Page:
The Adani Group‘s commercial drones division is exploring two revenue models — dealer-based and service-based — while keeping its primary focus on the agriculture sector, a top official of the conglomerate said on Saturday.
In a dealer-based model, the equipment is sold directly to the customer. In a service-based model, the equipment is provided for various services for a fee in partnership with a local entrepreneur or an institution. The tractor industry uses both these sales models.
“We are exploring both models — dealer-based model and service-based model. Depending on the market response, we will take our decisions,” Rangarajan Vijayaraghavan, Vice President, Strategy and Chairman’s Office, Adani Group, told PTI in an interview, a day after the conglomerate announced acquiring 50 per cent equity stake in drone start-up General Aeronautics.
He said the Adani Group is considering multiple areas in the commercial drone sector and “one of the primary areas of focus” is agriculture.
“This is in line with the prime minister’s vision of use of drone technology to improve farmers’ livelihood. With our commitment to nation building, we have been deeply inspired by the prime minister’s vision and we believe there is a significant opportunity in the market,” he mentioned.
In the service-based model, the Adani Group will provide drones for services such as pesticide spray for a fee in partnership with a local entrepreneur or an institution, which in this case will be pesticide companies, he mentioned.
He said the agriculture sector gets a unique benefit when a drone is used — the combination of the pesticide deployment as well as the reduction in water and labour requirements provides cost as well as convenience advantage to the farmer.
“We are hopeful that we will be able to leverage that (benefit) in the days to come,” he added.
The Adani Group had announced on Friday acquiring 50 per cent equity stake in agricultural drone start-up General Aeronautics for an undisclosed amount.
The Bengaluru-based General Aeronautics specialises in developing robotic drones to offer tech-enabled crop protection services, crop health monitoring, precision farming and yield monitoring services using artificial intelligence and data analytics.
Vijayaraghavan said General Aeronautics is into agricultural drone production and services.
“Production is outright sale of the drone itself and the services are basically around charging a revenue per acre in order to do the pesticide spray,” he mentioned.
With this acquisition, the Adani Group expects to help General Aeronautics scale rapidly into multiple geographies as it has technology developed over the years and a national-level market access, thereby reaching millions of farmers in the country, he noted.
While talking about revenue models in the commercial drone sector, he said a lot of parallel can be seen in how the tractor industry has evolved in the past.
He talked about two revenue models in the tractor industry.
“One is that you have outright sale of the tractors by original equipment manufacturers (OEMs) in which case the primary channel of sale is through a dealership,” he said.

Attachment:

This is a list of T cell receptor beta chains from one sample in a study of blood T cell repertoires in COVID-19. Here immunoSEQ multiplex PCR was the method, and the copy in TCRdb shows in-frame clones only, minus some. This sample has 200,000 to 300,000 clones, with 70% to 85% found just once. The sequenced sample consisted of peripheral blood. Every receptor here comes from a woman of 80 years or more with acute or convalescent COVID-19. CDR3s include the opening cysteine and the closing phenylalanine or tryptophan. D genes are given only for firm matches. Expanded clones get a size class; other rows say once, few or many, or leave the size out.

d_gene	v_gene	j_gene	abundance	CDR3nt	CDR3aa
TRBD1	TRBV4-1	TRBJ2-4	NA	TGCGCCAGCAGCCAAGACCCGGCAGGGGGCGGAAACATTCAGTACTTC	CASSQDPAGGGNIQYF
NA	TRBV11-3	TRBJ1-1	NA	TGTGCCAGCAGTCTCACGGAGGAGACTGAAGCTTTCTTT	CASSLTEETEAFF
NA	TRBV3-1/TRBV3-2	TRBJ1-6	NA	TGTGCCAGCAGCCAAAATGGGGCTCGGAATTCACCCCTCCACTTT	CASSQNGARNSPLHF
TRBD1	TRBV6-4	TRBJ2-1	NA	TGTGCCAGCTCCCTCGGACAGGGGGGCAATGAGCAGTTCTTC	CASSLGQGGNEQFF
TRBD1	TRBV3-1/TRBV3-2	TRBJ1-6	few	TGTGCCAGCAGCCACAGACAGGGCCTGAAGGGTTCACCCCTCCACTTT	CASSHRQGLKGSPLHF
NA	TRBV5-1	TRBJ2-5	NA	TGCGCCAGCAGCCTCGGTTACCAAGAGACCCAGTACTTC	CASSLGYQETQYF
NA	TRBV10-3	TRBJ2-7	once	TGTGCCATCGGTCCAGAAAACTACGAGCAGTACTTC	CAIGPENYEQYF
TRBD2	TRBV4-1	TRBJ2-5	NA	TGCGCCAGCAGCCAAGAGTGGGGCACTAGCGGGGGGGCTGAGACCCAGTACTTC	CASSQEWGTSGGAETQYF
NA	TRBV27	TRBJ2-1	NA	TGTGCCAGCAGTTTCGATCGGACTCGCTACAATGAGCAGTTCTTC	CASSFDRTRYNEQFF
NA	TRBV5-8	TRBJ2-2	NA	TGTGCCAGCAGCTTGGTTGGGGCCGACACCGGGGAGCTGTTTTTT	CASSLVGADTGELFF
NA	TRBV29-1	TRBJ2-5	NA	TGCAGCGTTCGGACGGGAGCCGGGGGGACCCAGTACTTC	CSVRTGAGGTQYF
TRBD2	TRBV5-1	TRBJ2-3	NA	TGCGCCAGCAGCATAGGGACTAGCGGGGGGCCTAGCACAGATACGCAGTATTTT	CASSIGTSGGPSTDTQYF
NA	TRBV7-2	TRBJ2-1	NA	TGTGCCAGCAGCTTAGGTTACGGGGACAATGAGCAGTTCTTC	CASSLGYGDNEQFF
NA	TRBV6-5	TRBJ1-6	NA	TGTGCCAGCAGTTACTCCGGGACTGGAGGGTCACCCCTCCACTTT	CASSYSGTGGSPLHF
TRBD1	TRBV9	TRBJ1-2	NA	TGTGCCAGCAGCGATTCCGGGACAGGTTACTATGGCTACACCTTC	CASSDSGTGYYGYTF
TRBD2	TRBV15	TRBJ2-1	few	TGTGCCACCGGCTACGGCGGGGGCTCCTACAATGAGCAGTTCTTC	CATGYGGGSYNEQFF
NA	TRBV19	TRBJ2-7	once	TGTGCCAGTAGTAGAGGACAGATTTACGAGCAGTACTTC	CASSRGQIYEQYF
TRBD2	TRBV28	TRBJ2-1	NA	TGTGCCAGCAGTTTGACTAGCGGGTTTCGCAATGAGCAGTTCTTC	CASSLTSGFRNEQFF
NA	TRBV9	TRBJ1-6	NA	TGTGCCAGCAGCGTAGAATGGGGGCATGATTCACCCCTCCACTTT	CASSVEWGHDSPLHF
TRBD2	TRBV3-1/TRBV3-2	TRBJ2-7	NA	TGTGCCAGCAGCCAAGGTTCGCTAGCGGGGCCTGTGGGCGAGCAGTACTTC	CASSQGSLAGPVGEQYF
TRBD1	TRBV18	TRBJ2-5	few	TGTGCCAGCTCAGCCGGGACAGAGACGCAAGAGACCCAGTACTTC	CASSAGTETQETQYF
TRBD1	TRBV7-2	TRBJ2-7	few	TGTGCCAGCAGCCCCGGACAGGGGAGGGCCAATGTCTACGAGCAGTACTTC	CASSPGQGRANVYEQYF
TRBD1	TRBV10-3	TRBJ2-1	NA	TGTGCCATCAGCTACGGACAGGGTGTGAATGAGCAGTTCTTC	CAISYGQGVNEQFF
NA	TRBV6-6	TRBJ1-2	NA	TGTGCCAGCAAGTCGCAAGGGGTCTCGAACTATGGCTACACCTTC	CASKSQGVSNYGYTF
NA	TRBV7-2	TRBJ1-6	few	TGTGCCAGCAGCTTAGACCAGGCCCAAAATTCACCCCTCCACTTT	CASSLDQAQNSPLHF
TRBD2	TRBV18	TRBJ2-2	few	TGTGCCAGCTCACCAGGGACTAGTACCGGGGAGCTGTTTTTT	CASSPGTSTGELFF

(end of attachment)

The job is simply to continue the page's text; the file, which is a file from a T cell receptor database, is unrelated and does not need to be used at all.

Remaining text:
The second model is a service-based model where the company partners with an entrepreneur or an institution and offer the tractor on per hour or per acre basis to farmers.
“We expect the outright sale model (or dealer-based model) in the commercial drone sector to evolve with time,” Vijayaraghavan noted.
Under the service-based model, a drone company or a local entrepreneur can offer a bundle of services to a farmer that include not just spraying of pesticides but also the pesticide itself, maintenance of the drone, etc., he mentioned.
A service-based model also helps a company to build a connect with farmers as it has the ability to engage with them at an issue-level.
“You build a respect and a stickiness with the farmer. Very valuably, you get a data out of it to understand the efficacy of the drones, the pesticides, and how it has helped the farmers’ outcomes,” he added.
It is expected that the data will become powerful in itself that it will help farmers who are looking for things like crop insurance or loans against output, he mentioned.
Asked about the company’s manufacturing plans, he said the Adani Group already has manufacturing facilities in Hyderabad and Bengaluru which have been purposed for military applications.
“With our stake acquisition in General Aeronautics, we expect to augment our manufacturing capabilities. They are, however, of different types. A military drone and an agricultural drone are not necessarily the same in terms of throughput. Agriculture is more about mass production, military drones are a lot more niche,” he said.
However, the Adani Group expects that there will be some cross pollination of knowledge to happen between the two, he added.
Asked if the Adani Group’s manufacturing plants — which currently manufacture military drones — will be manufacturing civilian drones, he said, “They will not manufacture directly the (commercial) drones. We expect the partner firm to manufacture the (commercial) drones.”
However, there could be common components that could be manufactured at these plants, he added.
He said the Adani Group’s presence has been strong in the military drone sector since 2016.
“We have also had a good track record of working with small-sized to mid-sized companies (MSMEs) to help them scale up in the military drone sector. We are now looking to take the same skill set and apply it into the commercial drone sector,” he added.
Vijayaraghavan said around 70-80 per cent of the drone market has historically been about military applications.
“We expect the trend to reverse in the next five years wherein 70 per cent share will be with the civilian drones and the remaining will be with the military drones,” he mentioned.